Cayne

The follow-up to Stasis is a mother’s worst nightmare

It seems only right that 2015’s grim industrial sci-fi adventure Stasis should get a spin-off chapter, called Cayne, and the same can be said for the fact that it is to explore the story of an expectant mother.

Stasis was an isometric love letter to the dimly-lit isolated vessels, claustrophobic corridors, and weathered lived-in interiors of movies such as Alien (1979), Pandorum (2009), and Sunshine (2007), those derelict places where otherworldly horrors and inhumane activities exist far from prying eyes. Cayne takes place in the same world as that game’s protagonist and his struggles on the mining ship Groomlake, but plans to tell its own story, to explore another facet of the dark unsettling world of Stasis. Creator Chris Bischoff describes how Cayne emerged from a number of ideas he wanted to explore, from the story of an engineer uncovering the secrets behind the infamous Project SEED, to a pregnant woman awakening alone in some isolated ship.

“You’re at the mercy of a surgeon and the nurses”

“That last story struck a chord with me,” Bischoff explained in a recent Kickstarter update. “I’ve been in hospital before, and the ‘missing time’ aspect of it all has terrified me. Off you are into theatre, count back from 10, and then wake up a few hours later in a different room… You’re at the mercy of a surgeon and the nurses. Deeply disturbing. Isn’t that what horror is made of?!”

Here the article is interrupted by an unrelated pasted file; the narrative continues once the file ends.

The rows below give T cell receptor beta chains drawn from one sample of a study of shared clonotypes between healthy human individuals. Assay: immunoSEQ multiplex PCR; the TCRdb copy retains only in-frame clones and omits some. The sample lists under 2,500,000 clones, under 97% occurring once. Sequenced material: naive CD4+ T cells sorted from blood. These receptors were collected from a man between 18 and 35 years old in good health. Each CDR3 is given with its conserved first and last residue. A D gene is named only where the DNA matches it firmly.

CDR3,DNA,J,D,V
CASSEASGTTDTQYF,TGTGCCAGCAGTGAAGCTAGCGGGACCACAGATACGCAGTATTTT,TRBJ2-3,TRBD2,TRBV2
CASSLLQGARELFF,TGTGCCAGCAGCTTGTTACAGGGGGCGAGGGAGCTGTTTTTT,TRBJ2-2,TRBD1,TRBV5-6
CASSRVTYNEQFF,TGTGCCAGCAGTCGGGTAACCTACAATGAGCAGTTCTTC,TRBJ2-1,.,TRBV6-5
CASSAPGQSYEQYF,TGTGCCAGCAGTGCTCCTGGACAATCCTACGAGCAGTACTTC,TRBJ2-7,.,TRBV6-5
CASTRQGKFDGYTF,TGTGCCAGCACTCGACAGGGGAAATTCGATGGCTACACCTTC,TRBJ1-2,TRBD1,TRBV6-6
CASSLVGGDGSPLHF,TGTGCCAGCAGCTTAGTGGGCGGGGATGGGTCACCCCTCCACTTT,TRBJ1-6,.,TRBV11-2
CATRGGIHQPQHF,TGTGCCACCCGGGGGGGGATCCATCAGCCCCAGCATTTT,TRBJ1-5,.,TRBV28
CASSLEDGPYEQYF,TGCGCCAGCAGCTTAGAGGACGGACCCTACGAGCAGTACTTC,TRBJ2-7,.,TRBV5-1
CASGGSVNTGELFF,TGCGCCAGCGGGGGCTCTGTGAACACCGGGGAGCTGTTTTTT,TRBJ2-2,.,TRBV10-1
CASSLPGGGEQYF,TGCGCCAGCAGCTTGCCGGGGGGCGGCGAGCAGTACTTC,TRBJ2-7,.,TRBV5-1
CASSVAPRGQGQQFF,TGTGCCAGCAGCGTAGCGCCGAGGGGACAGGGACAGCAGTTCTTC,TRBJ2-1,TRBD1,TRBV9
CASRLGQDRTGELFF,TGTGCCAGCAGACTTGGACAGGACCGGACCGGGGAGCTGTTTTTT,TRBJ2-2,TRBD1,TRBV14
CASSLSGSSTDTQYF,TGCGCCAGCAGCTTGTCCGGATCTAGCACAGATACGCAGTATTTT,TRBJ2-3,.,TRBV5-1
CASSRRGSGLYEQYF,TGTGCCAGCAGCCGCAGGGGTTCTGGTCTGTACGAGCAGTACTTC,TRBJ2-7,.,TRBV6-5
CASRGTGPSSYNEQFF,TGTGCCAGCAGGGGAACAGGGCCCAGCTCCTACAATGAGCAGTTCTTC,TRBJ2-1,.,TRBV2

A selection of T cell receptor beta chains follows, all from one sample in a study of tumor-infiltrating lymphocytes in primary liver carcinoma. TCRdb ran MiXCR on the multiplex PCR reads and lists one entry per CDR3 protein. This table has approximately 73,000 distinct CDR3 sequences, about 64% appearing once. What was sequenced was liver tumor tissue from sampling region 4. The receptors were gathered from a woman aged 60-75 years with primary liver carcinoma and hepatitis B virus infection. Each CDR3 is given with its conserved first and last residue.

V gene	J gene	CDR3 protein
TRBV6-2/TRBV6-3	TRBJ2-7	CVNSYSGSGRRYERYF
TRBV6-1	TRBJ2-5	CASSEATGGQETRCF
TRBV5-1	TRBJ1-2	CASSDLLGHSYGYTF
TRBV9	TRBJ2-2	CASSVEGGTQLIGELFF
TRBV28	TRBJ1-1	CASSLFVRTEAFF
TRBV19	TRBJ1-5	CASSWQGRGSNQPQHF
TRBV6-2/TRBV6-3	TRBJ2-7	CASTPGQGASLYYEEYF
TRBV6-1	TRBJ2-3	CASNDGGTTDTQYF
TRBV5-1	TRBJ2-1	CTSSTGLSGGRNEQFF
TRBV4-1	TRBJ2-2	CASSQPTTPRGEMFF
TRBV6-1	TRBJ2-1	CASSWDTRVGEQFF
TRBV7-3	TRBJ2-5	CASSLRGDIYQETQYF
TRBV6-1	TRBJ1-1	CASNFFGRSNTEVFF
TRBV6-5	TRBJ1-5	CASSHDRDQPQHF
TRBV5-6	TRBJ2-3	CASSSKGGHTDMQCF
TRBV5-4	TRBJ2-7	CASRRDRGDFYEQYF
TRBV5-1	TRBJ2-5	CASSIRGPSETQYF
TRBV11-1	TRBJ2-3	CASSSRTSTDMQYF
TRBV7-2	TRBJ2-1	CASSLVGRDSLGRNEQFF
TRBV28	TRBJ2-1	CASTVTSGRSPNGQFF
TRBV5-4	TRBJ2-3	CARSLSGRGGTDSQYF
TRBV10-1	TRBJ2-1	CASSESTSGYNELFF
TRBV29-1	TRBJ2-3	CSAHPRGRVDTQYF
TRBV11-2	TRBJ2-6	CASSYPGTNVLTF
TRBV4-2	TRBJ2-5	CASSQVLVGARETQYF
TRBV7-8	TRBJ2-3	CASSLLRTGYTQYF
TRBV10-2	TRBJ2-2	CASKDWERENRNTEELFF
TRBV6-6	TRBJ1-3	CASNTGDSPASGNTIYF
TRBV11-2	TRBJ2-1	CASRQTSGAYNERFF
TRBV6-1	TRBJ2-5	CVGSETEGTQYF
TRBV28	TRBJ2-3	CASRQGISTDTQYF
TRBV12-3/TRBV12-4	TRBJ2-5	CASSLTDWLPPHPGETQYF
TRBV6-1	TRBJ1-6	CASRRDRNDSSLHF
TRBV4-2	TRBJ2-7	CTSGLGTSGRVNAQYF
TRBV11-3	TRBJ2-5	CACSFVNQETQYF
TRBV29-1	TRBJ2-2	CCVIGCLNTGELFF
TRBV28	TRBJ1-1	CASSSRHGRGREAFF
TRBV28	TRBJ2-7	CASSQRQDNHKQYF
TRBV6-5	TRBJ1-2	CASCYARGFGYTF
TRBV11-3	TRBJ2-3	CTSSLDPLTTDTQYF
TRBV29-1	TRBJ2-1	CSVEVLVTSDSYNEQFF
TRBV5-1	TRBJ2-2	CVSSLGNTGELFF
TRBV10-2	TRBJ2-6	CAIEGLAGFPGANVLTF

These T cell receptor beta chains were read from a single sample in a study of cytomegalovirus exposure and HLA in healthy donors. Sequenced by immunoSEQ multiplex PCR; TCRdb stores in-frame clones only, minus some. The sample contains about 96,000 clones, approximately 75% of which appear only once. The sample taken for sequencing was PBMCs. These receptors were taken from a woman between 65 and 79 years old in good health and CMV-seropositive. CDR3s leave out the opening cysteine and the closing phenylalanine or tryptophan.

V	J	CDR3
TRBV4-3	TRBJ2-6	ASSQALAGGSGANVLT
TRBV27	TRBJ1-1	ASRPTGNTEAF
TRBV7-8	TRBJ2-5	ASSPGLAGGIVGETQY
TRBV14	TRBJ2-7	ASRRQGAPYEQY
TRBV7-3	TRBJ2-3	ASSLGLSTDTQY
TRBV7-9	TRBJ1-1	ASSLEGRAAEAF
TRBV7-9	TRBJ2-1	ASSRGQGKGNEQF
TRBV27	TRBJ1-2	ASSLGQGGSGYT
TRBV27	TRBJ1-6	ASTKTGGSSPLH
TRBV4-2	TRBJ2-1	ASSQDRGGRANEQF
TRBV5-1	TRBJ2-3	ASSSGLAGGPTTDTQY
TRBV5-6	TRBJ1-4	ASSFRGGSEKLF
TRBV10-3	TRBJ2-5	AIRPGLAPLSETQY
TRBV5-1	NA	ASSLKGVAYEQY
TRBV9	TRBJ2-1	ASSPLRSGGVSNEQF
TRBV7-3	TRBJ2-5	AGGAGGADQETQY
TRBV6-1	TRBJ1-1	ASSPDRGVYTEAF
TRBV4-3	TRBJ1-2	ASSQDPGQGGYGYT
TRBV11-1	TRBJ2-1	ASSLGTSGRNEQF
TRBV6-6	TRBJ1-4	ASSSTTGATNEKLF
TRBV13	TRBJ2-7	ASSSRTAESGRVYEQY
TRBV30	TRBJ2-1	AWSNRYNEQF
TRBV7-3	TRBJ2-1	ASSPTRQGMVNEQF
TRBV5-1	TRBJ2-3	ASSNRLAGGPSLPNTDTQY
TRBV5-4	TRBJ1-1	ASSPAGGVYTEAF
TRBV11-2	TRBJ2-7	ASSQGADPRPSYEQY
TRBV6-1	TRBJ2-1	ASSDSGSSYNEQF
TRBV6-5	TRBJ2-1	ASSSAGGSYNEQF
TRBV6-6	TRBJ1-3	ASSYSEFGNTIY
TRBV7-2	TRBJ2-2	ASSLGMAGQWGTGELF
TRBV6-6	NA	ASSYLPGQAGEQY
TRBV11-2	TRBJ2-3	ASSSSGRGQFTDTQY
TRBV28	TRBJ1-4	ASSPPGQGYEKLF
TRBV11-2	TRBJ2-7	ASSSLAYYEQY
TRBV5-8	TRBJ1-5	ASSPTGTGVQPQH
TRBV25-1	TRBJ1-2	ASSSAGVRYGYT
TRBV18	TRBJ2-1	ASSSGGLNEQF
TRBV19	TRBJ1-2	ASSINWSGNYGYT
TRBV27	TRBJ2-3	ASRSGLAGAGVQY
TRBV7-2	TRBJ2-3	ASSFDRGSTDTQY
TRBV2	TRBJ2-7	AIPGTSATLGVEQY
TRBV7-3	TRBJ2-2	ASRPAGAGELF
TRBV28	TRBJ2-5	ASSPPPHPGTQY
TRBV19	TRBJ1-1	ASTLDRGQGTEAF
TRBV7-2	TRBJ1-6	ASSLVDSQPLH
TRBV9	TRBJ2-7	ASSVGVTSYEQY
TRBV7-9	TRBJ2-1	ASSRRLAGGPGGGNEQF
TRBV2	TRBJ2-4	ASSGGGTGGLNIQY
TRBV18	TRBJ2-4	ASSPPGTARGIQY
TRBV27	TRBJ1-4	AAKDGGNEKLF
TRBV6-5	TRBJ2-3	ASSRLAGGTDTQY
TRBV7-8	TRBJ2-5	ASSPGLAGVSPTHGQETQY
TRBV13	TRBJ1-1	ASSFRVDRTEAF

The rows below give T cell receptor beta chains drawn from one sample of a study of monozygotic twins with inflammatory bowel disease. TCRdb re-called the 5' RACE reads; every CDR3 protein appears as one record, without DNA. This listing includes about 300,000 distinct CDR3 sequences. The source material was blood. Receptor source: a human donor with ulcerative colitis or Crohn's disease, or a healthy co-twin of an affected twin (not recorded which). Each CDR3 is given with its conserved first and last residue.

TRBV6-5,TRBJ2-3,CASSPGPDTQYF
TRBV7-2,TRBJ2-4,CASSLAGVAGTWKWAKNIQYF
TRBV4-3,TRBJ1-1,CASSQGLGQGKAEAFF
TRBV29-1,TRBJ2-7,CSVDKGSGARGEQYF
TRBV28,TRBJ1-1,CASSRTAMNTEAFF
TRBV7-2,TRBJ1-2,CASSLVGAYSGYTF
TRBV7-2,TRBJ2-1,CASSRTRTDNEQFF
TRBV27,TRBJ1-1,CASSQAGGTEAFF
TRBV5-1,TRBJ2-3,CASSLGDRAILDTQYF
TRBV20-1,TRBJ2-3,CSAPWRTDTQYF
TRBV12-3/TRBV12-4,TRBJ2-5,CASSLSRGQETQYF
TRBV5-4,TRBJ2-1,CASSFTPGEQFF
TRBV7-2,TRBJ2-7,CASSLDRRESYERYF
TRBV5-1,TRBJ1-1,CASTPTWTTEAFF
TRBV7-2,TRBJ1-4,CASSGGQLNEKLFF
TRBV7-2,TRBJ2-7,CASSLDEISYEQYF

Exploring that terrifying scenario, Cayne will follow a woman, Hadley, as she regains consciousness within the confines of a horrific medical facility. The insidious forces that have taken her want her baby, and now Hadley must escape with her life and her child. It’s a story that should very much be at home among its sci-fi brethren, which have long explored themes of motherhood and family. Think of Vincenzo Natali’s 2009 film Splice, which explored the relationship between two researchers and their “child,” a genetic hybrid of human and alien DNA—a relationship that devolves in disturbing and gruesome ways.

In Ridley Scott’s Alien and Prometheus (2012), we witness gross aberrations of pregnancy, as fleshy wiggling masses erupt from chests and stomachs. In Aliens (1986), we see two mothers concerned for their wards, one being Ripley and surrogate daughter Newt, the other being the towering skeletal Queen and her xenomorph brood. Fox’s TV series Fringe hinged on the cross-dimensional relationship of father and son, while The Terminator (1984), its sequel Judgement Day (1991), and the spin-off TV series revolved around the mother of humanity’s savior and all the struggles that go along with that destiny.

Not much is known about Cayne‘s story beside its basic outline, but under the hood, it promises to expand and evolve on the aspects where Stasis excelled. Dynamic lighting to better capture the deep shadows and subtle glow of emergency lights and fading fluorescents, animations shifting to 3D characters that allow for smoother and more complex movements, directional sound effects, and an updated engine that gives the team freedom to blend “technical expertise with the artistic vision” of Cayne. Bischoff describes Cayne as not merely an improved continuation of Stasis, but also “a perfect example of what we intend on producing” with the next game.

You can find more information about Cayne on the game’s website. It’s expected to release later this year as a free download for PC and Mac.

Cayne

Cayne